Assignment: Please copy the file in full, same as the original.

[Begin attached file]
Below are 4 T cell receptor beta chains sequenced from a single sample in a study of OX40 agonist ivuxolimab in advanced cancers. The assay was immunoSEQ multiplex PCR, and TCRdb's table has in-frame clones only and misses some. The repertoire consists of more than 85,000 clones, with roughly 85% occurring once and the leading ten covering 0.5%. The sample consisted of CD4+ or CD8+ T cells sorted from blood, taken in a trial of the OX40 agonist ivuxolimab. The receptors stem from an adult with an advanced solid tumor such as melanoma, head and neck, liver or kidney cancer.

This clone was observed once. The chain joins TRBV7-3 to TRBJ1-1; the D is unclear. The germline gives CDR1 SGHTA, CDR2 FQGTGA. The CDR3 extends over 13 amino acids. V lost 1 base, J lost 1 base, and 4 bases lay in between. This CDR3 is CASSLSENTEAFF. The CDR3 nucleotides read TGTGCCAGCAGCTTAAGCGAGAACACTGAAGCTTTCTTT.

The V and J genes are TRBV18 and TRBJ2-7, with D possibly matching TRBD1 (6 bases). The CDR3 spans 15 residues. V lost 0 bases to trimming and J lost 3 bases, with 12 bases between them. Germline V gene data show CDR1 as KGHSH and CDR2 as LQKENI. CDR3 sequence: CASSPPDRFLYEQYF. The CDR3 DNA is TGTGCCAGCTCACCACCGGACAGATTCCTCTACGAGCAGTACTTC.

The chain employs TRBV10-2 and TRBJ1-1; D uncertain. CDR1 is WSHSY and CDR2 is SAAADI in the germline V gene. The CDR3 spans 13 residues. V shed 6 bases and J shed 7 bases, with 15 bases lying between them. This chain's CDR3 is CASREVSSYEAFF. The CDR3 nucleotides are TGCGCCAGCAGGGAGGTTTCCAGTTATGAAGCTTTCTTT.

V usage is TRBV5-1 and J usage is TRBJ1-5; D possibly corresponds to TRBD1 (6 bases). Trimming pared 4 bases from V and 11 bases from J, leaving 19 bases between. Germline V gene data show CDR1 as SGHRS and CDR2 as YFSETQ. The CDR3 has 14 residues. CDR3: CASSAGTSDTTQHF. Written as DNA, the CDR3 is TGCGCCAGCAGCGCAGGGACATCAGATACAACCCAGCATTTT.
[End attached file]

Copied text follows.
Below are 4 T cell receptor beta chains sequenced from a single sample in a study of OX40 agonist ivuxolimab in advanced cancers. The assay was immunoSEQ multiplex PCR, and TCRdb's table has in-frame clones only and misses some. The repertoire consists of more than 85,000 clones, with roughly 85% occurring once and the leading ten covering 0.5%. The sample consisted of CD4+ or CD8+ T cells sorted from blood, taken in a trial of the OX40 agonist ivuxolimab. The receptors stem from an adult with an advanced solid tumor such as melanoma, head and neck, liver or kidney cancer.

This clone was observed once. The chain joins TRBV7-3 to TRBJ1-1; the D is unclear. The germline gives CDR1 SGHTA, CDR2 FQGTGA. The CDR3 extends over 13 amino acids. V lost 1 base, J lost 1 base, and 4 bases lay in between. This CDR3 is CASSLSENTEAFF. The CDR3 nucleotides read TGTGCCAGCAGCTTAAGCGAGAACACTGAAGCTTTCTTT.

The V and J genes are TRBV18 and TRBJ2-7, with D possibly matching TRBD1 (6 bases). The CDR3 spans 15 residues. V lost 0 bases to trimming and J lost 3 bases, with 12 bases between them. Germline V gene data show CDR1 as KGHSH and CDR2 as LQKENI. CDR3 sequence: CASSPPDRFLYEQYF. The CDR3 DNA is TGTGCCAGCTCACCACCGGACAGATTCCTCTACGAGCAGTACTTC.

The chain employs TRBV10-2 and TRBJ1-1; D uncertain. CDR1 is WSHSY and CDR2 is SAAADI in the germline V gene. The CDR3 spans 13 residues. V shed 6 bases and J shed 7 bases, with 15 bases lying between them. This chain's CDR3 is CASREVSSYEAFF. The CDR3 nucleotides are TGCGCCAGCAGGGAGGTTTCCAGTTATGAAGCTTTCTTT.

V usage is TRBV5-1 and J usage is TRBJ1-5; D possibly corresponds to TRBD1 (6 bases). Trimming pared 4 bases from V and 11 bases from J, leaving 19 bases between. Germline V gene data show CDR1 as SGHRS and CDR2 as YFSETQ. The CDR3 has 14 residues. CDR3: CASSAGTSDTTQHF. Written as DNA, the CDR3 is TGCGCCAGCAGCGCAGGGACATCAGATACAACCCAGCATTTT.